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Mars’ 12 mile high dust devil

Dr Amanda Doyle, Feature writer
Apr 6, 2012, 7:00 UTC

Sen—A towering Martian dust devil has been imaged by the High Resolution Imaging Science Experiment (HiRISE) camera aboard NASA’s Mars Reconnaissance Orbiter.

The swirling column of dust was spotted on 14 March when it reached a height of around 20 kilometres, which is over twice the height of Mount Everest. However, despite its grandeur in height, the dust devil only spanned about 70 metres in width.

The spinning dust devil was seen by the Mars Reconnaissance Orbiter in the northern hemisphere of Mars, making its way along the Amazonis Planitia region.

When a spinning column of air sweeps up dust from the ground, it becomes visible as a dust devil. They are usually formed on a clear day, as opposed to the turbulent weather needed for a tornado to form. The Sun heats the ground and the air above it, which causes the heated air to rise rapidly into cooler air above it. If the conditions are just right, then the column of air will then start to rotate.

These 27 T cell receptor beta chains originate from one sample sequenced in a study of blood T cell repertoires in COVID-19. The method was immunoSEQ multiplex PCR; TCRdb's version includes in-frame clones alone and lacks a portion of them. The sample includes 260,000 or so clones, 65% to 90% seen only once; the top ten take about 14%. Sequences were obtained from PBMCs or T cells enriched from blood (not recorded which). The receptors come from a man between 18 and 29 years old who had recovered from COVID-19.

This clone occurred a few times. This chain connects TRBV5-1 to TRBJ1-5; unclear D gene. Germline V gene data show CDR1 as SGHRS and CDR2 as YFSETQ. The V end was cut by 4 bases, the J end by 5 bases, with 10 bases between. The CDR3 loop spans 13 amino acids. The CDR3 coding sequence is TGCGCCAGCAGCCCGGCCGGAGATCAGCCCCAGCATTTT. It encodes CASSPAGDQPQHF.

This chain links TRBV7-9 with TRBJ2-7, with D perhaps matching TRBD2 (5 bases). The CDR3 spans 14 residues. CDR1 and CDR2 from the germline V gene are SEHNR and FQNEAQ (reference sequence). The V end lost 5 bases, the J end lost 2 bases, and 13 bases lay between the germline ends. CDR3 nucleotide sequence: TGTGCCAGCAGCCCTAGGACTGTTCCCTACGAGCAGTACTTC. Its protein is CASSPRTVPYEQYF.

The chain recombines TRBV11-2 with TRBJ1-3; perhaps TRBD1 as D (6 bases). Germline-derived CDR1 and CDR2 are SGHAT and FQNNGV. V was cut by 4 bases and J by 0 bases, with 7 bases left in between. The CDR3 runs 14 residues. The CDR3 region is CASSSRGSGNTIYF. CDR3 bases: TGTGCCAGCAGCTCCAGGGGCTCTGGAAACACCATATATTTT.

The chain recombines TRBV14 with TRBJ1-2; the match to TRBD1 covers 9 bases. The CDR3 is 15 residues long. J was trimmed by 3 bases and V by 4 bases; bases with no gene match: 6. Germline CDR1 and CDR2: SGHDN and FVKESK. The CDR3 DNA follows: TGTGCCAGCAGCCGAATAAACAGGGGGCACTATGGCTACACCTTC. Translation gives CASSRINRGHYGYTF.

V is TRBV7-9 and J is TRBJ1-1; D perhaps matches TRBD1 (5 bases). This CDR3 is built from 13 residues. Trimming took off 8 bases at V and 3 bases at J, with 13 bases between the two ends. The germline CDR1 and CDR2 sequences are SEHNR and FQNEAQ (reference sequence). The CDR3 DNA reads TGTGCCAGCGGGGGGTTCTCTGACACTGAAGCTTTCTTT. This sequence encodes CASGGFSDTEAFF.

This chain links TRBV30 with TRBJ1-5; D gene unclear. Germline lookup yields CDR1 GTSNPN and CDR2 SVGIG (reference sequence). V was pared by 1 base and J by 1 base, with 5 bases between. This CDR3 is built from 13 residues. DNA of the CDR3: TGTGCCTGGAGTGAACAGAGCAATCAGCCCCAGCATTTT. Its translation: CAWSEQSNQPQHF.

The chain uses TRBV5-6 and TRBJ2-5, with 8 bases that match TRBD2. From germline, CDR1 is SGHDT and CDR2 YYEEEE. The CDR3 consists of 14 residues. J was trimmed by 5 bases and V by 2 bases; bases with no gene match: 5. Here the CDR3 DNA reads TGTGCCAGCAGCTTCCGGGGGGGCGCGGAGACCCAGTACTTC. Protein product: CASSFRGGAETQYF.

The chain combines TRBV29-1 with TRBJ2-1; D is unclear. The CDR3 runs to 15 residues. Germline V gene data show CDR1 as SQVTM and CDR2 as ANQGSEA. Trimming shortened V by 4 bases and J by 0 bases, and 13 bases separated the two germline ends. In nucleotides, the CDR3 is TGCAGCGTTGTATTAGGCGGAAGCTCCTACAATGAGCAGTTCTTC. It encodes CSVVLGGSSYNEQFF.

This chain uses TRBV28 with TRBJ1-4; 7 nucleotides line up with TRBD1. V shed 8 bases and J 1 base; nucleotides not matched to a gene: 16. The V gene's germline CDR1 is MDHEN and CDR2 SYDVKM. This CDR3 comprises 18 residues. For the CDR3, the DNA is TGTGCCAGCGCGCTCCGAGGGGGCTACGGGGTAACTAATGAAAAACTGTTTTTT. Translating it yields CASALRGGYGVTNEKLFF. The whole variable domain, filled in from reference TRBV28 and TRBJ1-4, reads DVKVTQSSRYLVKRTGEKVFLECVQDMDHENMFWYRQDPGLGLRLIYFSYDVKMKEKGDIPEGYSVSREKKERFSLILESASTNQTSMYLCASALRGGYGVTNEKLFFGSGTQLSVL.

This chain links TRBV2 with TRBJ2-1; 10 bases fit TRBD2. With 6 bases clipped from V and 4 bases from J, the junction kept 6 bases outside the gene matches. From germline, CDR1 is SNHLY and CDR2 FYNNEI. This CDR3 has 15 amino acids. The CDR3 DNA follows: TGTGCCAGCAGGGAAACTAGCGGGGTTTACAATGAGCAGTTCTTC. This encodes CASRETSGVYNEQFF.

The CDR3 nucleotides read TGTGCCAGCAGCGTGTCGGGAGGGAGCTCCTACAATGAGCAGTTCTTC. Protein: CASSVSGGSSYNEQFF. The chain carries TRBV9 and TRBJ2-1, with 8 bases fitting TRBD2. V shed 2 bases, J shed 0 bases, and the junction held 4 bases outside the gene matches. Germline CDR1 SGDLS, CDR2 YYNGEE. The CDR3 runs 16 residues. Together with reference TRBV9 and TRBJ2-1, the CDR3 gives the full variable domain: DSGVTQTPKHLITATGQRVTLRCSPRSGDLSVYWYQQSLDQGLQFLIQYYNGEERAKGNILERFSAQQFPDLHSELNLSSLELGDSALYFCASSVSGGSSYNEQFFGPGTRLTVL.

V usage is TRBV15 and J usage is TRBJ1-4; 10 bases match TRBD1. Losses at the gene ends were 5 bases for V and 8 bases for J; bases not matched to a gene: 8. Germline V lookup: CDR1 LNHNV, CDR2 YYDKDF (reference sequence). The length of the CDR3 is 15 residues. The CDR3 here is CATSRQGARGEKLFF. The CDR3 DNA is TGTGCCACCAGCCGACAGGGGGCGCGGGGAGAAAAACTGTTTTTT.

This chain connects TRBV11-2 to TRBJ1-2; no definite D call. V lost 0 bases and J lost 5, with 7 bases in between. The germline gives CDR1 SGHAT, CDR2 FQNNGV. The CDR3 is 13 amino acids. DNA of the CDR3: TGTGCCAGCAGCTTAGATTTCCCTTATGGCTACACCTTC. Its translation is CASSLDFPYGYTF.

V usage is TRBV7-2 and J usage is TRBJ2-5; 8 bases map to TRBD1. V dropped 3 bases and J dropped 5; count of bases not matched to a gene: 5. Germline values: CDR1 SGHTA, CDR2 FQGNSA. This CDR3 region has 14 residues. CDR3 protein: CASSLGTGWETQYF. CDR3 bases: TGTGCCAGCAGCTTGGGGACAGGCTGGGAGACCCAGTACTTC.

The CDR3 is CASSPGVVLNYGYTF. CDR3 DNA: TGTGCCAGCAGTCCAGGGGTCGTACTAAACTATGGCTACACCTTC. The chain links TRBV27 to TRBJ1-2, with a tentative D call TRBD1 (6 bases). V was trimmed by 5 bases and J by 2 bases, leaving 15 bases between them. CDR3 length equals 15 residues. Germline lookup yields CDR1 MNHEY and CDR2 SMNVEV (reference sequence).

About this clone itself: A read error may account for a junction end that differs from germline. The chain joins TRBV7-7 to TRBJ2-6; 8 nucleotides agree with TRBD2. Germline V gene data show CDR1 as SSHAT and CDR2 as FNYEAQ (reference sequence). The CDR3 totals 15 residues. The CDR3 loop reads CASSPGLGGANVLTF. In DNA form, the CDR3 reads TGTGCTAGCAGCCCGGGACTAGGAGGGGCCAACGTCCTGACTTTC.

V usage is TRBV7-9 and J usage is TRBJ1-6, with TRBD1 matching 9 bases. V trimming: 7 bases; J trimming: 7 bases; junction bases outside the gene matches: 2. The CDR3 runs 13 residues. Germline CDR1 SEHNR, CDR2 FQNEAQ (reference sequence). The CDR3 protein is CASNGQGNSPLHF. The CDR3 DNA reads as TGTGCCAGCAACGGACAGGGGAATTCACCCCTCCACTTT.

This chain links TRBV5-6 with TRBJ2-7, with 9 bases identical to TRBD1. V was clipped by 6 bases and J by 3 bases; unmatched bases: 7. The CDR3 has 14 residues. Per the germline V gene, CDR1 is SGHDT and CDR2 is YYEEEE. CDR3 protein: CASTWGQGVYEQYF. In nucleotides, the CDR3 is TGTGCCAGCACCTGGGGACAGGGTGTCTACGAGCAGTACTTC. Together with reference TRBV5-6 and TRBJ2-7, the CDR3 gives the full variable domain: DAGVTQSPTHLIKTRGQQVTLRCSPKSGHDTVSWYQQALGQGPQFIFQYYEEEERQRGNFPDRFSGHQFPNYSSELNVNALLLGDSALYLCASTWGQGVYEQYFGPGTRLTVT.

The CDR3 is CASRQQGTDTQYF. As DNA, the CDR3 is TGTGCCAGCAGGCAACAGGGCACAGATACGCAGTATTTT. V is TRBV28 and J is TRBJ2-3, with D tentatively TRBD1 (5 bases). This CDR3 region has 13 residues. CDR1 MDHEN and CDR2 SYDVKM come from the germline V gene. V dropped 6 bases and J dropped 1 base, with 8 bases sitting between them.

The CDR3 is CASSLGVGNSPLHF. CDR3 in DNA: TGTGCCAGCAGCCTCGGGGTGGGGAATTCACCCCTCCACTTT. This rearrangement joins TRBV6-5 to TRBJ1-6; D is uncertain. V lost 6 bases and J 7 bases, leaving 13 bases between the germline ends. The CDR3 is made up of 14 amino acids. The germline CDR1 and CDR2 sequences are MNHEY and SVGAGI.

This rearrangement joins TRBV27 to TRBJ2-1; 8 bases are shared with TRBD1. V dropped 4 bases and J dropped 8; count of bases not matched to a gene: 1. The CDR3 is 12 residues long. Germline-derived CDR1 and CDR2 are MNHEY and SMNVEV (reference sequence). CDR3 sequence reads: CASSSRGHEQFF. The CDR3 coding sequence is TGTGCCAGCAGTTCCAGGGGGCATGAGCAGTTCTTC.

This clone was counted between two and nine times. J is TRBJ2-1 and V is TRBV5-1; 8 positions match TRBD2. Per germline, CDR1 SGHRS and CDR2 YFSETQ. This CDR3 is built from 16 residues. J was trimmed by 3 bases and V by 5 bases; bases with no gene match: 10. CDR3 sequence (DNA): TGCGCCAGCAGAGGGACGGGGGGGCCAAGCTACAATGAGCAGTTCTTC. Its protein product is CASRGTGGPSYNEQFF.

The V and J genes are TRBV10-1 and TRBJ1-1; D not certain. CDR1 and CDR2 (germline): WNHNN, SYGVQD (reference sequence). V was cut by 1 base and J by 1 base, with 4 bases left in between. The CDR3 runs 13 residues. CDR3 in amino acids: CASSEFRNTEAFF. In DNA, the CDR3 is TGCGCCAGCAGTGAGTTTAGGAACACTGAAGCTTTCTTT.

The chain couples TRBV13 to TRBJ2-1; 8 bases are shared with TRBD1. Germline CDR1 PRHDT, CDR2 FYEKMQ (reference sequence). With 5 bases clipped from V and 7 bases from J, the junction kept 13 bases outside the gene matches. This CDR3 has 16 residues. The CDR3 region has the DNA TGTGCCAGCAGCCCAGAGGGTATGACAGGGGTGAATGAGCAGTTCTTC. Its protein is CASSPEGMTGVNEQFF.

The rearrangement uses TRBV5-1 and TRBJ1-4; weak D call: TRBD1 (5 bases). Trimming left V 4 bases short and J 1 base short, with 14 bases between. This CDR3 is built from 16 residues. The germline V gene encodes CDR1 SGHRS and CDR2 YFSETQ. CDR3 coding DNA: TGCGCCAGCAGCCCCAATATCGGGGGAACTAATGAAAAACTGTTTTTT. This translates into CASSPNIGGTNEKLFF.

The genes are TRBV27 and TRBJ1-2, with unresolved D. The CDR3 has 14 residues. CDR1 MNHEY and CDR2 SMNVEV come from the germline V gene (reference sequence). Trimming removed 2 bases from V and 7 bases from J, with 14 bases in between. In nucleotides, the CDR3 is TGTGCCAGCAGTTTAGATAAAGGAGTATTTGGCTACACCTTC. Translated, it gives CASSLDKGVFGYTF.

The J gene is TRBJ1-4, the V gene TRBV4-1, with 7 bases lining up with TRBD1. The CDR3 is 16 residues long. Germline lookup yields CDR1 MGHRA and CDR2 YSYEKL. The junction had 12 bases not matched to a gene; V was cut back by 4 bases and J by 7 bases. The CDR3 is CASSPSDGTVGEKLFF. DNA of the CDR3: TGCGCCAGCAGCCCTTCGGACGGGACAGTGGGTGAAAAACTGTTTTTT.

It is currently late spring in the northern hemisphere of Mars, and the summer solstice took place just two weeks after the image was taken. This is thus the time of the year when the ground gets most strongly heated by the Sun, and dust devils are likely to occur.

A dust devil occurring on an alien planet does not make it an alien phenomenon. Dust devils are a common feature on our own planet, although the larger ones typically only reach one kilometre in height.

The Mars Reconnaissance Orbiter was launched on 12 August 2005, and entered Martian orbit in March 2006. It has since amassed over 21,700 images taken with the HiRISE camera, which can be viewed by the public. Each picture covers several square kilometres, and the camera can resolve objects the size of a desk.

The Mars Reconnaissance Orbiter has a wealth of scientific instruments, and it is now in the extended phase of its mission. It is currently attempting to procure data on the red planet’s ancient environment, as well as how winds, meteorites, and frost influence the surface in the present day.

The HiRISE camera is opeated by the University of Arizona. The Mars Reconnaissance Orbiter, which was built by Lockheed Martin Space Systems, is managed by NASA's Jet Propulsion Laboratory, a division of the California Institute of Technology (Caltech).